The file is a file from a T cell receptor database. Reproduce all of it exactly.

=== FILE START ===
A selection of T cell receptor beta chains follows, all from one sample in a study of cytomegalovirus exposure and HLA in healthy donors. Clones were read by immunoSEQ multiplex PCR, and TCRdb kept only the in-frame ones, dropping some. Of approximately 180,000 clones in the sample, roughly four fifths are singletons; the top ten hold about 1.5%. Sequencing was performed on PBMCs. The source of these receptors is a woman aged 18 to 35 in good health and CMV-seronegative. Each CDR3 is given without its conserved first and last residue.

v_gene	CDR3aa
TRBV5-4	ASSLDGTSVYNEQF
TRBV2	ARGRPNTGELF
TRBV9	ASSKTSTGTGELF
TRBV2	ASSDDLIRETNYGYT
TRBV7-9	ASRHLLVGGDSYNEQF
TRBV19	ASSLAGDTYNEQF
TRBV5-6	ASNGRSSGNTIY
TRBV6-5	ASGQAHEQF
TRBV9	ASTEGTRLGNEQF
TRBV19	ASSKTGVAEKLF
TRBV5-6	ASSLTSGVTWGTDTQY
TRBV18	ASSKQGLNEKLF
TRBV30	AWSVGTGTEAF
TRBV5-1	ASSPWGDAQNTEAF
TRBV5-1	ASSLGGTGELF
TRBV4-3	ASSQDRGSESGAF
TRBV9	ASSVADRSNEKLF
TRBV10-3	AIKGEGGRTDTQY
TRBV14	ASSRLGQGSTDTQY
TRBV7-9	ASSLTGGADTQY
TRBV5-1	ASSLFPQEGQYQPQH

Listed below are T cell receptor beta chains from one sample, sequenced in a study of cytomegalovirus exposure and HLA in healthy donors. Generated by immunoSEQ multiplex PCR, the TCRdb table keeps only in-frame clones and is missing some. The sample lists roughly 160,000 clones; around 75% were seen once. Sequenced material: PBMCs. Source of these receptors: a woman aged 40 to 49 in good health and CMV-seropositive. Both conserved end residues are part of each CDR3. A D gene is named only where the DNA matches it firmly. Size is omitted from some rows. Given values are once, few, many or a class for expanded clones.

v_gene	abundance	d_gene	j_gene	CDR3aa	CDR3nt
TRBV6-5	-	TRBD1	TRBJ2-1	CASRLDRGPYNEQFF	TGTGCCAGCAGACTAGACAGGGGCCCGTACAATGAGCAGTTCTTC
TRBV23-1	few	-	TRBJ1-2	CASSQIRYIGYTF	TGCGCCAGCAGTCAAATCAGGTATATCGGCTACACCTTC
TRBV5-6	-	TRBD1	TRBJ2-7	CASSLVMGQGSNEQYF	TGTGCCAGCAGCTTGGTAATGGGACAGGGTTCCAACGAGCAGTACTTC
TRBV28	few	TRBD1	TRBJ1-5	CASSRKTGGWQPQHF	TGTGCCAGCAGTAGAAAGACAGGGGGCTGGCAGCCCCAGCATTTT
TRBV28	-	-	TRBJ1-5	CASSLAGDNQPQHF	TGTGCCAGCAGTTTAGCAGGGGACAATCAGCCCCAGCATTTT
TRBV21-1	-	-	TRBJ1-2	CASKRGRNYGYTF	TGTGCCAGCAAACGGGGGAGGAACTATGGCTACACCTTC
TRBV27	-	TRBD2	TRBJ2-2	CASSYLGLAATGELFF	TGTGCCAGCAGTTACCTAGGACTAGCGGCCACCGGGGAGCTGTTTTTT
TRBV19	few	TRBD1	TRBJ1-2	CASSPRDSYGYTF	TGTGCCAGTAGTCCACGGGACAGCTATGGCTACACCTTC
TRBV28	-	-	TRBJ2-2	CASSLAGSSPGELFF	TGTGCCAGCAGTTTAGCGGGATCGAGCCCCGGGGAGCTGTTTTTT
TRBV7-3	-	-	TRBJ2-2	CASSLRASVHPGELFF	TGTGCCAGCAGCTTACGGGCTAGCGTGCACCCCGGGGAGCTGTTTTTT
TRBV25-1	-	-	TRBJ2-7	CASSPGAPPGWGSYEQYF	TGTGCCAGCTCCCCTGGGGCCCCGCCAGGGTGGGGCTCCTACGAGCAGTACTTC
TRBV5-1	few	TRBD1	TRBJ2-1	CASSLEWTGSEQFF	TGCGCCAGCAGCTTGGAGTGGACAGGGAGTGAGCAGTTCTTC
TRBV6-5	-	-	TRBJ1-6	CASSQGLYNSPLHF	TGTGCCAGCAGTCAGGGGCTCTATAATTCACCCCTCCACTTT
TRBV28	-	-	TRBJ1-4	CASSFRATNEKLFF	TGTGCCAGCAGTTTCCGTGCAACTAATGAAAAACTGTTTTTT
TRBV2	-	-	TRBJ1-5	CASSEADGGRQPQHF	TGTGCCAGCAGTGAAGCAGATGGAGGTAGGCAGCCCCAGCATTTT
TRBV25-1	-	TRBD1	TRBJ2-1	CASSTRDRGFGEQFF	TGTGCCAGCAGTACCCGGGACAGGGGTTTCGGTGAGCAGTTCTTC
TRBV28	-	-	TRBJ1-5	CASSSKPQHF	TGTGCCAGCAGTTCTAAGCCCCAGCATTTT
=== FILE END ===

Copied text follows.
A selection of T cell receptor beta chains follows, all from one sample in a study of cytomegalovirus exposure and HLA in healthy donors. Clones were read by immunoSEQ multiplex PCR, and TCRdb kept only the in-frame ones, dropping some. Of approximately 180,000 clones in the sample, roughly four fifths are singletons; the top ten hold about 1.5%. Sequencing was performed on PBMCs. The source of these receptors is a woman aged 18 to 35 in good health and CMV-seronegative. Each CDR3 is given without its conserved first and last residue.

v_gene	CDR3aa
TRBV5-4	ASSLDGTSVYNEQF
TRBV2	ARGRPNTGELF
TRBV9	ASSKTSTGTGELF
TRBV2	ASSDDLIRETNYGYT
TRBV7-9	ASRHLLVGGDSYNEQF
TRBV19	ASSLAGDTYNEQF
TRBV5-6	ASNGRSSGNTIY
TRBV6-5	ASGQAHEQF
TRBV9	ASTEGTRLGNEQF
TRBV19	ASSKTGVAEKLF
TRBV5-6	ASSLTSGVTWGTDTQY
TRBV18	ASSKQGLNEKLF
TRBV30	AWSVGTGTEAF
TRBV5-1	ASSPWGDAQNTEAF
TRBV5-1	ASSLGGTGELF
TRBV4-3	ASSQDRGSESGAF
TRBV9	ASSVADRSNEKLF
TRBV10-3	AIKGEGGRTDTQY
TRBV14	ASSRLGQGSTDTQY
TRBV7-9	ASSLTGGADTQY
TRBV5-1	ASSLFPQEGQYQPQH

Listed below are T cell receptor beta chains from one sample, sequenced in a study of cytomegalovirus exposure and HLA in healthy donors. Generated by immunoSEQ multiplex PCR, the TCRdb table keeps only in-frame clones and is missing some. The sample lists roughly 160,000 clones; around 75% were seen once. Sequenced material: PBMCs. Source of these receptors: a woman aged 40 to 49 in good health and CMV-seropositive. Both conserved end residues are part of each CDR3. A D gene is named only where the DNA matches it firmly. Size is omitted from some rows. Given values are once, few, many or a class for expanded clones.

v_gene	abundance	d_gene	j_gene	CDR3aa	CDR3nt
TRBV6-5	-	TRBD1	TRBJ2-1	CASRLDRGPYNEQFF	TGTGCCAGCAGACTAGACAGGGGCCCGTACAATGAGCAGTTCTTC
TRBV23-1	few	-	TRBJ1-2	CASSQIRYIGYTF	TGCGCCAGCAGTCAAATCAGGTATATCGGCTACACCTTC
TRBV5-6	-	TRBD1	TRBJ2-7	CASSLVMGQGSNEQYF	TGTGCCAGCAGCTTGGTAATGGGACAGGGTTCCAACGAGCAGTACTTC
TRBV28	few	TRBD1	TRBJ1-5	CASSRKTGGWQPQHF	TGTGCCAGCAGTAGAAAGACAGGGGGCTGGCAGCCCCAGCATTTT
TRBV28	-	-	TRBJ1-5	CASSLAGDNQPQHF	TGTGCCAGCAGTTTAGCAGGGGACAATCAGCCCCAGCATTTT
TRBV21-1	-	-	TRBJ1-2	CASKRGRNYGYTF	TGTGCCAGCAAACGGGGGAGGAACTATGGCTACACCTTC
TRBV27	-	TRBD2	TRBJ2-2	CASSYLGLAATGELFF	TGTGCCAGCAGTTACCTAGGACTAGCGGCCACCGGGGAGCTGTTTTTT
TRBV19	few	TRBD1	TRBJ1-2	CASSPRDSYGYTF	TGTGCCAGTAGTCCACGGGACAGCTATGGCTACACCTTC
TRBV28	-	-	TRBJ2-2	CASSLAGSSPGELFF	TGTGCCAGCAGTTTAGCGGGATCGAGCCCCGGGGAGCTGTTTTTT
TRBV7-3	-	-	TRBJ2-2	CASSLRASVHPGELFF	TGTGCCAGCAGCTTACGGGCTAGCGTGCACCCCGGGGAGCTGTTTTTT
TRBV25-1	-	-	TRBJ2-7	CASSPGAPPGWGSYEQYF	TGTGCCAGCTCCCCTGGGGCCCCGCCAGGGTGGGGCTCCTACGAGCAGTACTTC
TRBV5-1	few	TRBD1	TRBJ2-1	CASSLEWTGSEQFF	TGCGCCAGCAGCTTGGAGTGGACAGGGAGTGAGCAGTTCTTC
TRBV6-5	-	-	TRBJ1-6	CASSQGLYNSPLHF	TGTGCCAGCAGTCAGGGGCTCTATAATTCACCCCTCCACTTT
TRBV28	-	-	TRBJ1-4	CASSFRATNEKLFF	TGTGCCAGCAGTTTCCGTGCAACTAATGAAAAACTGTTTTTT
TRBV2	-	-	TRBJ1-5	CASSEADGGRQPQHF	TGTGCCAGCAGTGAAGCAGATGGAGGTAGGCAGCCCCAGCATTTT
TRBV25-1	-	TRBD1	TRBJ2-1	CASSTRDRGFGEQFF	TGTGCCAGCAGTACCCGGGACAGGGGTTTCGGTGAGCAGTTCTTC
TRBV28	-	-	TRBJ1-5	CASSSKPQHF	TGTGCCAGCAGTTCTAAGCCCCAGCATTTT